COLLEGE PARK -- For the second time this season, Under Armour basketballs are part of the conversation surrounding Maryland.
After Iowa players were asked about the balls following their loss to the Terrapins in College Park last month, junior Peter Jok described them as “heavy like a street ball,” but declined to tie the feel of the balls to the outcome of the game.
On Thursday, in advance of Wisconsin’s game against Maryland on Saturday, junior Badgers forward Nigel Hayes used the Under Armour basketballs as part of a larger answer to get a few well-placed jabs in at the economic model of the NCAA.
“It’s definitely different,” Hayes said of the equipment, per Madison.com. “Personally, we don’t like it too much. I don’t like the Under Armour ball whatsoever. But that’s the way this amateur sports league is set up. We’re supposed to be having fun, but all the money is in these basketballs that colleges play with. But it’s an amateur sport, we’re just here for fun. It’s not really that serious. So I guess any ball should be OK.
“Maybe we should have a universal ball like the NBA. You don’t go to the Clippers’ stadium and play with a Nike and then go to Golden State and play with a Rawlings. But in this amateur sport of college, where money isn’t the goal — it’s the student education and experience that you get — we play with a million different basketballs.”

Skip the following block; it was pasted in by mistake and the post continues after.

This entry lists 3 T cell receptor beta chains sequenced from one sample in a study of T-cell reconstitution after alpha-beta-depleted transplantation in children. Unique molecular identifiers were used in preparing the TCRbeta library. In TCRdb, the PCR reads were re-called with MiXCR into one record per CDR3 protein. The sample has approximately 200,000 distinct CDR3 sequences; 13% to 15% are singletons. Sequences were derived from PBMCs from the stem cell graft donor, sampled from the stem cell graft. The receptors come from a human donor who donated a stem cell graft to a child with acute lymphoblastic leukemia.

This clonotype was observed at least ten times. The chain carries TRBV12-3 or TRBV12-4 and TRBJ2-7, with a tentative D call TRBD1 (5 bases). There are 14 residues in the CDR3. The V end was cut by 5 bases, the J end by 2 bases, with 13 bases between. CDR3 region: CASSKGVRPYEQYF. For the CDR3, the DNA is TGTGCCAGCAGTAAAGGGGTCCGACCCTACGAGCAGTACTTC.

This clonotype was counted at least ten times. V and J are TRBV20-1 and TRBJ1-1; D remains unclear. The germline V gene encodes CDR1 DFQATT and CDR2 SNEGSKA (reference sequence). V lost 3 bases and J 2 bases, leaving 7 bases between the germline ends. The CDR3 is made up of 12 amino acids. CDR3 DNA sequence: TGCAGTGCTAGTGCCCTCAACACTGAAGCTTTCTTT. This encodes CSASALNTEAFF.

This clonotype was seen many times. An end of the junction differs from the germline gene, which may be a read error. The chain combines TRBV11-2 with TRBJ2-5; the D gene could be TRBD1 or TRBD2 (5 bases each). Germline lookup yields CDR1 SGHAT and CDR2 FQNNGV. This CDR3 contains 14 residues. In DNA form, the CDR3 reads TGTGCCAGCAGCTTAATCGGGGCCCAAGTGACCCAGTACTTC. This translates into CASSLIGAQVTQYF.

Maryland head coach Mark Turgeon responded on Friday to the recent national conversation surrounding the balls after being asked whether or not he thinks the ball issue is a story.
“I don’t think it’s a story,” he said. “We played at Michigan and at Nebraska with Adidas balls and it ... took us a while to get used to it, so it is what it is. It’s the way college basketball is set up.
“You go play here, you’ve got Nike balls. You play here, you’ve got Sterling balls. You play there, it’s Adidas balls, so it’s the way the game’s set up -- until someone says, ‘You can’t. We’re all going to play with the same ball.’
“But I just think are making more out of it than they should.”
Hayes, like Jok, declined to tie any possible negative outcome to the balls.
Turgeon, pressed further on the topic, said variations in ball brands are just part of college basketball -- which could be an advantage, but an advantage that any number of teams can have.
“I always feel like when you play with a different ball than everybody else, it’s an edge,” Turgeon said. “We've played with The Rock in some places. I think it’s an edge for those teams that use it every day, so it’s an edge for us here, but we love the ball.”